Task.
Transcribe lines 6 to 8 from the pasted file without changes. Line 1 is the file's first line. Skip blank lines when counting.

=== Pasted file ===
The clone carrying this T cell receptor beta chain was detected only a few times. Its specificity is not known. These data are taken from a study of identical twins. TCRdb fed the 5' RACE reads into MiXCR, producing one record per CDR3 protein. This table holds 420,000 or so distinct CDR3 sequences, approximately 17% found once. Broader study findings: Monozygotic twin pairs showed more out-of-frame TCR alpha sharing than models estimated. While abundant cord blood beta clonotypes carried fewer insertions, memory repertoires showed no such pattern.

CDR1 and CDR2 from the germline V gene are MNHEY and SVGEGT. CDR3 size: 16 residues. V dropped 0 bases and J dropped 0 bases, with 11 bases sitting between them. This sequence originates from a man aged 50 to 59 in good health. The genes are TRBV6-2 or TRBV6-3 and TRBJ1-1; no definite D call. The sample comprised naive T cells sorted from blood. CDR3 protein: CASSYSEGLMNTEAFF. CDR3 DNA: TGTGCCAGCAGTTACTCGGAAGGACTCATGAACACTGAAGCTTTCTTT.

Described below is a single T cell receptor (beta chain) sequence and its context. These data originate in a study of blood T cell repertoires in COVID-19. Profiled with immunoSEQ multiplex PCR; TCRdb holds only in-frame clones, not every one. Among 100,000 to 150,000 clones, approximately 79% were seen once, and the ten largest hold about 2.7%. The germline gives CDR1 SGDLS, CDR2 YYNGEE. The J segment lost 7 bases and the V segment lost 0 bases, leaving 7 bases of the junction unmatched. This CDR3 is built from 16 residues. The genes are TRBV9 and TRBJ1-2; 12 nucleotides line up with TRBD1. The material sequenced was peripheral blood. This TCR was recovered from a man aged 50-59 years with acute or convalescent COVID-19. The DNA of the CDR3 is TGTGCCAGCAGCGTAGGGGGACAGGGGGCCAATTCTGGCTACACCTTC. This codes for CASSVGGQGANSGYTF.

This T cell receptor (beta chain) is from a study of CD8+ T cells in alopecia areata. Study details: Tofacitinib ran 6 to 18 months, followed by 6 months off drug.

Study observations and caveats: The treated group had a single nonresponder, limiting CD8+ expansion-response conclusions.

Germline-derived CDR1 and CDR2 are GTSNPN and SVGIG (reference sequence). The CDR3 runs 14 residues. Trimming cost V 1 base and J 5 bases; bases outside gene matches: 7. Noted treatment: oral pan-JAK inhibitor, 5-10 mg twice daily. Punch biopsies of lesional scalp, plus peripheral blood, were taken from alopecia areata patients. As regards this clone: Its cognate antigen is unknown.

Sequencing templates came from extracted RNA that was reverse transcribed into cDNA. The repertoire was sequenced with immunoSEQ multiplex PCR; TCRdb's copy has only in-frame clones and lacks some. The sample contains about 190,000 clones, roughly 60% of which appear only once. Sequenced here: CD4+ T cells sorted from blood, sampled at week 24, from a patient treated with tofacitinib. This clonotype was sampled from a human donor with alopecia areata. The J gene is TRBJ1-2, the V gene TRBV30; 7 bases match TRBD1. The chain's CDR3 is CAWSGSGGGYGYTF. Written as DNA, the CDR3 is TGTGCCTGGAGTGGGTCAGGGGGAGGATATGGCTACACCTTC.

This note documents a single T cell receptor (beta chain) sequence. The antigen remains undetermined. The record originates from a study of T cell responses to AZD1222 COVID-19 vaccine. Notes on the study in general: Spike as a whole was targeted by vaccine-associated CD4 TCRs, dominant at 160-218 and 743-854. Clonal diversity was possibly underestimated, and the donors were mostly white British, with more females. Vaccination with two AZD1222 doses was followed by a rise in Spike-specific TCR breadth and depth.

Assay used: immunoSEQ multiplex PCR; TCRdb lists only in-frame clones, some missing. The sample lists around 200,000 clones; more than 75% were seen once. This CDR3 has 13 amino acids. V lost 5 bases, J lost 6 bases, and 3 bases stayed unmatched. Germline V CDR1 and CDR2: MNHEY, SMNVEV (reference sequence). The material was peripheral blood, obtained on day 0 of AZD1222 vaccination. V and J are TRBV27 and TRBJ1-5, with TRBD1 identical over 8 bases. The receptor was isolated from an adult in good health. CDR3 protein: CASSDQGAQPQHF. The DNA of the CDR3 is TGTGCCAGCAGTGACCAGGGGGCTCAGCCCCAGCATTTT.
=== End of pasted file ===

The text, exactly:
Germline-derived CDR1 and CDR2 are GTSNPN and SVGIG (reference sequence). The CDR3 runs 14 residues. Trimming cost V 1 base and J 5 bases; bases outside gene matches: 7. Noted treatment: oral pan-JAK inhibitor, 5-10 mg twice daily. Punch biopsies of lesional scalp, plus peripheral blood, were taken from alopecia areata patients. As regards this clone: Its cognate antigen is unknown.

Sequencing templates came from extracted RNA that was reverse transcribed into cDNA. The repertoire was sequenced with immunoSEQ multiplex PCR; TCRdb's copy has only in-frame clones and lacks some. The sample contains about 190,000 clones, roughly 60% of which appear only once. Sequenced here: CD4+ T cells sorted from blood, sampled at week 24, from a patient treated with tofacitinib. This clonotype was sampled from a human donor with alopecia areata. The J gene is TRBJ1-2, the V gene TRBV30; 7 bases match TRBD1. The chain's CDR3 is CAWSGSGGGYGYTF. Written as DNA, the CDR3 is TGTGCCTGGAGTGGGTCAGGGGGAGGATATGGCTACACCTTC.

This note documents a single T cell receptor (beta chain) sequence. The antigen remains undetermined. The record originates from a study of T cell responses to AZD1222 COVID-19 vaccine. Notes on the study in general: Spike as a whole was targeted by vaccine-associated CD4 TCRs, dominant at 160-218 and 743-854. Clonal diversity was possibly underestimated, and the donors were mostly white British, with more females. Vaccination with two AZD1222 doses was followed by a rise in Spike-specific TCR breadth and depth.